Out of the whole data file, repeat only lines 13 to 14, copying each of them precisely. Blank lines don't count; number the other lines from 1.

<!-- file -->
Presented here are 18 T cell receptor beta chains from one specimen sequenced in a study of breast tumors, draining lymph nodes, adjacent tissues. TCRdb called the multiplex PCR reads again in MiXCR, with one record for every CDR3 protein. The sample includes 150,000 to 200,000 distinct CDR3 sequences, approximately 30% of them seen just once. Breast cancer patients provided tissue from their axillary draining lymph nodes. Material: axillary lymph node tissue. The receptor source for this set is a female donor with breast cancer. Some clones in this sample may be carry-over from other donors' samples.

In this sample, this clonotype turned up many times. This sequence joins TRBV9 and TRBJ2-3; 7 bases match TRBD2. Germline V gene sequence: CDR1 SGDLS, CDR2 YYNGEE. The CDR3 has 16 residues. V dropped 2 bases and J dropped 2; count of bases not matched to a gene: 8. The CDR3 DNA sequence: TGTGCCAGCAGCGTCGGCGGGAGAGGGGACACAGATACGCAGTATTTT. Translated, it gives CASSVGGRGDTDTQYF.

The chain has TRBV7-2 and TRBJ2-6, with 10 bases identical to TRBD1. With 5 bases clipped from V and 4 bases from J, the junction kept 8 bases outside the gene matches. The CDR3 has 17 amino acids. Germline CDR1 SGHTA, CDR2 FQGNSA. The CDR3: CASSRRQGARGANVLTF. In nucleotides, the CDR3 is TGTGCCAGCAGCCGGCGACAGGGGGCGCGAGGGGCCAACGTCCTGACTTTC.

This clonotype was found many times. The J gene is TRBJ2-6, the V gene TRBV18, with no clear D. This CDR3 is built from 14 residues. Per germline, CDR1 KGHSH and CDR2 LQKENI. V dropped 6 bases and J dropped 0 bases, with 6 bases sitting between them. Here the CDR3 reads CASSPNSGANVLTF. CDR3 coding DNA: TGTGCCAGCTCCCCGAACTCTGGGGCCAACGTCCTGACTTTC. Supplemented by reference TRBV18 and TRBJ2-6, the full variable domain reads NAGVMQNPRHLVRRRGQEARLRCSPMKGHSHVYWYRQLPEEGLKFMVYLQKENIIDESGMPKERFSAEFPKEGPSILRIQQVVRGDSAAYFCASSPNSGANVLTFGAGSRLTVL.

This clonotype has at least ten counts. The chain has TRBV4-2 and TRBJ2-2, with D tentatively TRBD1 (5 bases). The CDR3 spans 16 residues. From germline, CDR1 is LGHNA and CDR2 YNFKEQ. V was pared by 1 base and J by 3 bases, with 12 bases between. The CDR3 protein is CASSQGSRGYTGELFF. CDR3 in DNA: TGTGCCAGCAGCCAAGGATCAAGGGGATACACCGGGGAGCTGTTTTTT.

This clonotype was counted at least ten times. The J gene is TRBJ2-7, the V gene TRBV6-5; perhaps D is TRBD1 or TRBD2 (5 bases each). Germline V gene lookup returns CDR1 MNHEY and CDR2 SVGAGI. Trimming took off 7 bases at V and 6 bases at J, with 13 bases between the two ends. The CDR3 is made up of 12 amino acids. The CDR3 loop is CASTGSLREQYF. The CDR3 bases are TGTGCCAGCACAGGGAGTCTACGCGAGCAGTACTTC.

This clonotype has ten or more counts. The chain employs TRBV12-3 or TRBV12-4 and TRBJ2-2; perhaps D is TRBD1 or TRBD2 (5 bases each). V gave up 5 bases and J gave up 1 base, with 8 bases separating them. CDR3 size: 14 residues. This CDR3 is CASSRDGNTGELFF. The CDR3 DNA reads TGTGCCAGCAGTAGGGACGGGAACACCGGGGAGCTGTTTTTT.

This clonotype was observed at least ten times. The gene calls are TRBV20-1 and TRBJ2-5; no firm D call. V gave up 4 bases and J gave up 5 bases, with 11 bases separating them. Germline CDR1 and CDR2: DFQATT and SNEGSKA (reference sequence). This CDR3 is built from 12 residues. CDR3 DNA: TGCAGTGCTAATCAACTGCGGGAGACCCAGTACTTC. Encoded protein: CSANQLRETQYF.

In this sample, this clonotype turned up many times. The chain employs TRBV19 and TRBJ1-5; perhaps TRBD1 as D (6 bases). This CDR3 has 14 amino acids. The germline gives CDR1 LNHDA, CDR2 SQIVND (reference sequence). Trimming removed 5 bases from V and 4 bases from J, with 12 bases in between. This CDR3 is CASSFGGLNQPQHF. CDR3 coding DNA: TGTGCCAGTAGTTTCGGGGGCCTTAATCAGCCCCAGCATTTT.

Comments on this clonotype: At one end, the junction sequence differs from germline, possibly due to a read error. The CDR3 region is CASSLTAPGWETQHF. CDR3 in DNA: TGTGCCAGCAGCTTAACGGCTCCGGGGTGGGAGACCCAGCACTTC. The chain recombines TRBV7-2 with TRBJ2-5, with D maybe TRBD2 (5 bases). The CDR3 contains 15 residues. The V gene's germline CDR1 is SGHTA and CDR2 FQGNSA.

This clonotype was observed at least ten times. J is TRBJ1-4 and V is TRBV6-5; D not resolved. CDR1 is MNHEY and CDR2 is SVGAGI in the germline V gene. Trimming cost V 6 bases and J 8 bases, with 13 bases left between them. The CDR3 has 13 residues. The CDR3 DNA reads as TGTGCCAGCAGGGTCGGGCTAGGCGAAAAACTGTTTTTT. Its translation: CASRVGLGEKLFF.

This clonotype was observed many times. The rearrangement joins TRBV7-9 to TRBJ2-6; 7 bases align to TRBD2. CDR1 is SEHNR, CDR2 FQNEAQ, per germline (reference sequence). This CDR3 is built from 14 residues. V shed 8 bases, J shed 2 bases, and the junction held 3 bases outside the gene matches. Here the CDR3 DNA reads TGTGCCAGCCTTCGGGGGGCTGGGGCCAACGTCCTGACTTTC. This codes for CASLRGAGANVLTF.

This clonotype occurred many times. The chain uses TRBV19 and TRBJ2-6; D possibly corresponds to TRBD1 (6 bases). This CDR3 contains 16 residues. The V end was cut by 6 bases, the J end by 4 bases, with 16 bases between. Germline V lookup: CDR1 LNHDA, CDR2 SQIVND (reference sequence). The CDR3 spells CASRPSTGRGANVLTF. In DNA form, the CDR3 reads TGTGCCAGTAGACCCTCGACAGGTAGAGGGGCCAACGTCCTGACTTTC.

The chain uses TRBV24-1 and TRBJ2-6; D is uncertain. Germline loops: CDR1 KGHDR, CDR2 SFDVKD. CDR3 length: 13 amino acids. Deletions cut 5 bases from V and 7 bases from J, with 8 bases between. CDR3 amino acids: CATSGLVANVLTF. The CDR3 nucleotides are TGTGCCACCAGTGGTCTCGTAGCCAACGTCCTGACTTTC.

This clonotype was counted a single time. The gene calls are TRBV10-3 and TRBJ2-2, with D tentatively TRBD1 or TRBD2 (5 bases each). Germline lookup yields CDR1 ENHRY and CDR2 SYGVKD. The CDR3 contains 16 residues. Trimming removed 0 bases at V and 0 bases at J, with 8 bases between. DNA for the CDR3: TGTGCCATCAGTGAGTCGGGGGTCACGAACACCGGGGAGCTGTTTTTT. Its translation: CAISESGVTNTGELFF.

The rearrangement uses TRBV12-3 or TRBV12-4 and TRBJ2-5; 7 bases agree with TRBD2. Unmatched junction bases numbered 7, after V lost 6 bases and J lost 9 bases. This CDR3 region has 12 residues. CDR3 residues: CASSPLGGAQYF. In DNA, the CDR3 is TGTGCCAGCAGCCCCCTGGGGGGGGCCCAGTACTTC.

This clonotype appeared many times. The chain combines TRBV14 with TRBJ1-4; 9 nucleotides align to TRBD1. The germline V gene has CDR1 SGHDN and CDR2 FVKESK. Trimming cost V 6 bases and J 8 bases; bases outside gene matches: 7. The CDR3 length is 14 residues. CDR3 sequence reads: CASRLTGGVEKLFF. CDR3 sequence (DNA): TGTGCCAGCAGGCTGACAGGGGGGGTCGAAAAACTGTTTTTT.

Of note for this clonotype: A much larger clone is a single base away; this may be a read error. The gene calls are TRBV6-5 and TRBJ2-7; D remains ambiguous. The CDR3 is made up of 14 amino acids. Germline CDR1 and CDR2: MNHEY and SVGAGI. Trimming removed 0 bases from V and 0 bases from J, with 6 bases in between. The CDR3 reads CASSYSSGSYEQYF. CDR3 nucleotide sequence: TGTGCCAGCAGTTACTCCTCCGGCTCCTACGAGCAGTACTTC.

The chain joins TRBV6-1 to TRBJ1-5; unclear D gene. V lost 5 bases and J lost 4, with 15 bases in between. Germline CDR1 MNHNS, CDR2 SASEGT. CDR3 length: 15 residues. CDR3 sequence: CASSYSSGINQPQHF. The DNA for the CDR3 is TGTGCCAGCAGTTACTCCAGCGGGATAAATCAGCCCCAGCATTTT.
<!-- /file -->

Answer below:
This clonotype occurred many times. The chain uses TRBV19 and TRBJ2-6; D possibly corresponds to TRBD1 (6 bases). This CDR3 contains 16 residues. The V end was cut by 6 bases, the J end by 4 bases, with 16 bases between. Germline V lookup: CDR1 LNHDA, CDR2 SQIVND (reference sequence). The CDR3 spells CASRPSTGRGANVLTF. In DNA form, the CDR3 reads TGTGCCAGTAGACCCTCGACAGGTAGAGGGGCCAACGTCCTGACTTTC.

The chain uses TRBV24-1 and TRBJ2-6; D is uncertain. Germline loops: CDR1 KGHDR, CDR2 SFDVKD. CDR3 length: 13 amino acids. Deletions cut 5 bases from V and 7 bases from J, with 8 bases between. CDR3 amino acids: CATSGLVANVLTF. The CDR3 nucleotides are TGTGCCACCAGTGGTCTCGTAGCCAACGTCCTGACTTTC.